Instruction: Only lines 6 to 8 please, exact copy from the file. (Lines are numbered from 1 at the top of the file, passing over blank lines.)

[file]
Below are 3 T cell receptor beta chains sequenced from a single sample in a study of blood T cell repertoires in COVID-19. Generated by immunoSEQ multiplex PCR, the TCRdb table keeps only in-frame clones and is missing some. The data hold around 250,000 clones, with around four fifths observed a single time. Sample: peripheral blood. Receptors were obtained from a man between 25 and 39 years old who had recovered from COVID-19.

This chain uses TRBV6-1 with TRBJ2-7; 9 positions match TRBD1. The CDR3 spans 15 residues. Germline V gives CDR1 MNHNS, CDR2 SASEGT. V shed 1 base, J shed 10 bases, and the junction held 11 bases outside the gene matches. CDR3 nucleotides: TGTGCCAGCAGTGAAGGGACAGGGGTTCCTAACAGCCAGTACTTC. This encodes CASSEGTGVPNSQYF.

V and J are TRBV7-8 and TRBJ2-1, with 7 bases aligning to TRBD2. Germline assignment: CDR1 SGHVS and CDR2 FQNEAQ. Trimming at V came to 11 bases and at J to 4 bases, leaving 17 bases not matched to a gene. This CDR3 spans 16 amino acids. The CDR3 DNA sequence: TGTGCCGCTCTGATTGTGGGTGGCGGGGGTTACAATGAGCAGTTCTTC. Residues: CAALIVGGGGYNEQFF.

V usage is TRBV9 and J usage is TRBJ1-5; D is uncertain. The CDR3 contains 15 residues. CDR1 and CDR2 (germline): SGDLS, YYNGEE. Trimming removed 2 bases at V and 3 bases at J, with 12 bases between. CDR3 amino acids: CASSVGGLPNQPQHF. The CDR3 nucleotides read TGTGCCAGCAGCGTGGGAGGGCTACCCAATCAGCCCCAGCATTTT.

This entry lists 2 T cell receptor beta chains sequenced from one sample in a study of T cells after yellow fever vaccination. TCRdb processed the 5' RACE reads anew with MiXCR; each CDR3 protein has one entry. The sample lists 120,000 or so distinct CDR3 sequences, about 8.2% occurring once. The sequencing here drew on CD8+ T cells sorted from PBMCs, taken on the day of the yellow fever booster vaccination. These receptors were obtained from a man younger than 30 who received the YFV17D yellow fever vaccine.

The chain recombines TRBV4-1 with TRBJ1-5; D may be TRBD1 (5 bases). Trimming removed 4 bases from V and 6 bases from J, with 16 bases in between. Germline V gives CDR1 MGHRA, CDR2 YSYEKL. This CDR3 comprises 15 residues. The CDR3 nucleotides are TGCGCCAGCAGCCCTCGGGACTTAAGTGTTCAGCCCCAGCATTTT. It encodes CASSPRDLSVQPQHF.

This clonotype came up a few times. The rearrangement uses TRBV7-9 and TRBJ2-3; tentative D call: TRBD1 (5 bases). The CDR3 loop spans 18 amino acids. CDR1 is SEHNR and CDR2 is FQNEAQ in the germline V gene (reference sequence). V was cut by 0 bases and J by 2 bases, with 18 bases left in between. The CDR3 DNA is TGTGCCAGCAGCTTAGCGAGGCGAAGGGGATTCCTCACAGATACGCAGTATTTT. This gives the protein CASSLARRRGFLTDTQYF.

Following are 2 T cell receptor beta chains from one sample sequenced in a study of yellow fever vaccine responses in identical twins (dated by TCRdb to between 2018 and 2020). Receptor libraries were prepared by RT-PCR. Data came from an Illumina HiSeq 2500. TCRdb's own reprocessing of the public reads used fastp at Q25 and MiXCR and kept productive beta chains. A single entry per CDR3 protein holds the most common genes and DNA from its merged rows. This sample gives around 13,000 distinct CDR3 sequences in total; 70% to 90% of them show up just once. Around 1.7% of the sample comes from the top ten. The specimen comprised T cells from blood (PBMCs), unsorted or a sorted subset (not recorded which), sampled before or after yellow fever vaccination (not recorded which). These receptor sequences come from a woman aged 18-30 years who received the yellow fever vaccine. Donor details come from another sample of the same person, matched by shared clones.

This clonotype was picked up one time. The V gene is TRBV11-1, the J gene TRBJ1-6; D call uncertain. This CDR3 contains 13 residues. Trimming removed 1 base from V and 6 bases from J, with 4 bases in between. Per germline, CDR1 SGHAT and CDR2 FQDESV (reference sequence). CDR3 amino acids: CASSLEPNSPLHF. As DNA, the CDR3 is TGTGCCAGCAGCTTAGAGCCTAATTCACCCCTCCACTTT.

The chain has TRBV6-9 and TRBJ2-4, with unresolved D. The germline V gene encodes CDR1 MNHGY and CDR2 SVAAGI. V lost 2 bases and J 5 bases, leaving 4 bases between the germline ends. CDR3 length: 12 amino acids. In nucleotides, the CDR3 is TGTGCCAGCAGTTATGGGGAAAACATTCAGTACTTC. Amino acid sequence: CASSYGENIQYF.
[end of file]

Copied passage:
The chain recombines TRBV4-1 with TRBJ1-5; D may be TRBD1 (5 bases). Trimming removed 4 bases from V and 6 bases from J, with 16 bases in between. Germline V gives CDR1 MGHRA, CDR2 YSYEKL. This CDR3 comprises 15 residues. The CDR3 nucleotides are TGCGCCAGCAGCCCTCGGGACTTAAGTGTTCAGCCCCAGCATTTT. It encodes CASSPRDLSVQPQHF.

This clonotype came up a few times. The rearrangement uses TRBV7-9 and TRBJ2-3; tentative D call: TRBD1 (5 bases). The CDR3 loop spans 18 amino acids. CDR1 is SEHNR and CDR2 is FQNEAQ in the germline V gene (reference sequence). V was cut by 0 bases and J by 2 bases, with 18 bases left in between. The CDR3 DNA is TGTGCCAGCAGCTTAGCGAGGCGAAGGGGATTCCTCACAGATACGCAGTATTTT. This gives the protein CASSLARRRGFLTDTQYF.

Following are 2 T cell receptor beta chains from one sample sequenced in a study of yellow fever vaccine responses in identical twins (dated by TCRdb to between 2018 and 2020). Receptor libraries were prepared by RT-PCR. Data came from an Illumina HiSeq 2500. TCRdb's own reprocessing of the public reads used fastp at Q25 and MiXCR and kept productive beta chains. A single entry per CDR3 protein holds the most common genes and DNA from its merged rows. This sample gives around 13,000 distinct CDR3 sequences in total; 70% to 90% of them show up just once. Around 1.7% of the sample comes from the top ten. The specimen comprised T cells from blood (PBMCs), unsorted or a sorted subset (not recorded which), sampled before or after yellow fever vaccination (not recorded which). These receptor sequences come from a woman aged 18-30 years who received the yellow fever vaccine. Donor details come from another sample of the same person, matched by shared clones.